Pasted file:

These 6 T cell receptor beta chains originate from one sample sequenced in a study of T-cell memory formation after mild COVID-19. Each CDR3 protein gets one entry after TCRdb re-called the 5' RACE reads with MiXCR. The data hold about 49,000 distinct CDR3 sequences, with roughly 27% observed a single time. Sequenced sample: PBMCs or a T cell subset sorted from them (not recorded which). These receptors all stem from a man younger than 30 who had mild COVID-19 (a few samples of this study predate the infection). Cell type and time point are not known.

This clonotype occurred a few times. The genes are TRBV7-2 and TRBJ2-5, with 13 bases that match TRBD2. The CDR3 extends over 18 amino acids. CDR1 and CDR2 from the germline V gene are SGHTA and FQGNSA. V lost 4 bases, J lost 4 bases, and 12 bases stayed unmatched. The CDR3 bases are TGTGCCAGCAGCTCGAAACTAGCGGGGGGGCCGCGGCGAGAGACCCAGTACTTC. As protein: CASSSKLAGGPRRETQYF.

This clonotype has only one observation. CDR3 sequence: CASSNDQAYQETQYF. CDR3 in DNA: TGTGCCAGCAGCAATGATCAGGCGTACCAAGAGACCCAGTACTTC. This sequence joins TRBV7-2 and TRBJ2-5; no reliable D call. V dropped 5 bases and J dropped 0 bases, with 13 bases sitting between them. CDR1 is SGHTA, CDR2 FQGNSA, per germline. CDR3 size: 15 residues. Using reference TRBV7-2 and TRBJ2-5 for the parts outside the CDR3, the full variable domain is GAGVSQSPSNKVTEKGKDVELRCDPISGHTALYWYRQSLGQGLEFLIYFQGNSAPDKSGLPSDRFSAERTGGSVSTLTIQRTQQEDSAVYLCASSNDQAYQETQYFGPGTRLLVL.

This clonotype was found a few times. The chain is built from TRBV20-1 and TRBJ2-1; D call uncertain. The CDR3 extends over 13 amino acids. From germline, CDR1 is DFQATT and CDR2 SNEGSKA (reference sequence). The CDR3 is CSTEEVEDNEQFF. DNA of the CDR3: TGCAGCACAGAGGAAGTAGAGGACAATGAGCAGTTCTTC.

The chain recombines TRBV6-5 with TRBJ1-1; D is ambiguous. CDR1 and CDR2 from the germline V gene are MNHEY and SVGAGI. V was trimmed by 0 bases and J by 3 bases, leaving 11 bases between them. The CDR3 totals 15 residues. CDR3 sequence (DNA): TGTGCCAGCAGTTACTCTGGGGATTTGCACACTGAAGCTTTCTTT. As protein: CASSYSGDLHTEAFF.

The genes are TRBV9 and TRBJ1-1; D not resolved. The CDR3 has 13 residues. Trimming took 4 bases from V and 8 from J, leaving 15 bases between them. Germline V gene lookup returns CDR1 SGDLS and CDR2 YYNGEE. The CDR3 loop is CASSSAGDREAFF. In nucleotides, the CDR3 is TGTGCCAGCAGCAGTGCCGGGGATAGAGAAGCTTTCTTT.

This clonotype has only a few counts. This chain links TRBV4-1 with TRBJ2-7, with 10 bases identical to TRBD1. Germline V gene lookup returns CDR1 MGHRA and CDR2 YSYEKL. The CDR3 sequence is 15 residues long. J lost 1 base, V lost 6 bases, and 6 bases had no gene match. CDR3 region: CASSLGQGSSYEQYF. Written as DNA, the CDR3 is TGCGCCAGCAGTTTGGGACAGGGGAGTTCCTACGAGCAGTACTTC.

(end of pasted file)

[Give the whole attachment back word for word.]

These 6 T cell receptor beta chains originate from one sample sequenced in a study of T-cell memory formation after mild COVID-19. Each CDR3 protein gets one entry after TCRdb re-called the 5' RACE reads with MiXCR. The data hold about 49,000 distinct CDR3 sequences, with roughly 27% observed a single time. Sequenced sample: PBMCs or a T cell subset sorted from them (not recorded which). These receptors all stem from a man younger than 30 who had mild COVID-19 (a few samples of this study predate the infection). Cell type and time point are not known.

This clonotype occurred a few times. The genes are TRBV7-2 and TRBJ2-5, with 13 bases that match TRBD2. The CDR3 extends over 18 amino acids. CDR1 and CDR2 from the germline V gene are SGHTA and FQGNSA. V lost 4 bases, J lost 4 bases, and 12 bases stayed unmatched. The CDR3 bases are TGTGCCAGCAGCTCGAAACTAGCGGGGGGGCCGCGGCGAGAGACCCAGTACTTC. As protein: CASSSKLAGGPRRETQYF.

This clonotype has only one observation. CDR3 sequence: CASSNDQAYQETQYF. CDR3 in DNA: TGTGCCAGCAGCAATGATCAGGCGTACCAAGAGACCCAGTACTTC. This sequence joins TRBV7-2 and TRBJ2-5; no reliable D call. V dropped 5 bases and J dropped 0 bases, with 13 bases sitting between them. CDR1 is SGHTA, CDR2 FQGNSA, per germline. CDR3 size: 15 residues. Using reference TRBV7-2 and TRBJ2-5 for the parts outside the CDR3, the full variable domain is GAGVSQSPSNKVTEKGKDVELRCDPISGHTALYWYRQSLGQGLEFLIYFQGNSAPDKSGLPSDRFSAERTGGSVSTLTIQRTQQEDSAVYLCASSNDQAYQETQYFGPGTRLLVL.

This clonotype was found a few times. The chain is built from TRBV20-1 and TRBJ2-1; D call uncertain. The CDR3 extends over 13 amino acids. From germline, CDR1 is DFQATT and CDR2 SNEGSKA (reference sequence). The CDR3 is CSTEEVEDNEQFF. DNA of the CDR3: TGCAGCACAGAGGAAGTAGAGGACAATGAGCAGTTCTTC.

The chain recombines TRBV6-5 with TRBJ1-1; D is ambiguous. CDR1 and CDR2 from the germline V gene are MNHEY and SVGAGI. V was trimmed by 0 bases and J by 3 bases, leaving 11 bases between them. The CDR3 totals 15 residues. CDR3 sequence (DNA): TGTGCCAGCAGTTACTCTGGGGATTTGCACACTGAAGCTTTCTTT. As protein: CASSYSGDLHTEAFF.

The genes are TRBV9 and TRBJ1-1; D not resolved. The CDR3 has 13 residues. Trimming took 4 bases from V and 8 from J, leaving 15 bases between them. Germline V gene lookup returns CDR1 SGDLS and CDR2 YYNGEE. The CDR3 loop is CASSSAGDREAFF. In nucleotides, the CDR3 is TGTGCCAGCAGCAGTGCCGGGGATAGAGAAGCTTTCTTT.

This clonotype has only a few counts. This chain links TRBV4-1 with TRBJ2-7, with 10 bases identical to TRBD1. Germline V gene lookup returns CDR1 MGHRA and CDR2 YSYEKL. The CDR3 sequence is 15 residues long. J lost 1 base, V lost 6 bases, and 6 bases had no gene match. CDR3 region: CASSLGQGSSYEQYF. Written as DNA, the CDR3 is TGCGCCAGCAGTTTGGGACAGGGGAGTTCCTACGAGCAGTACTTC.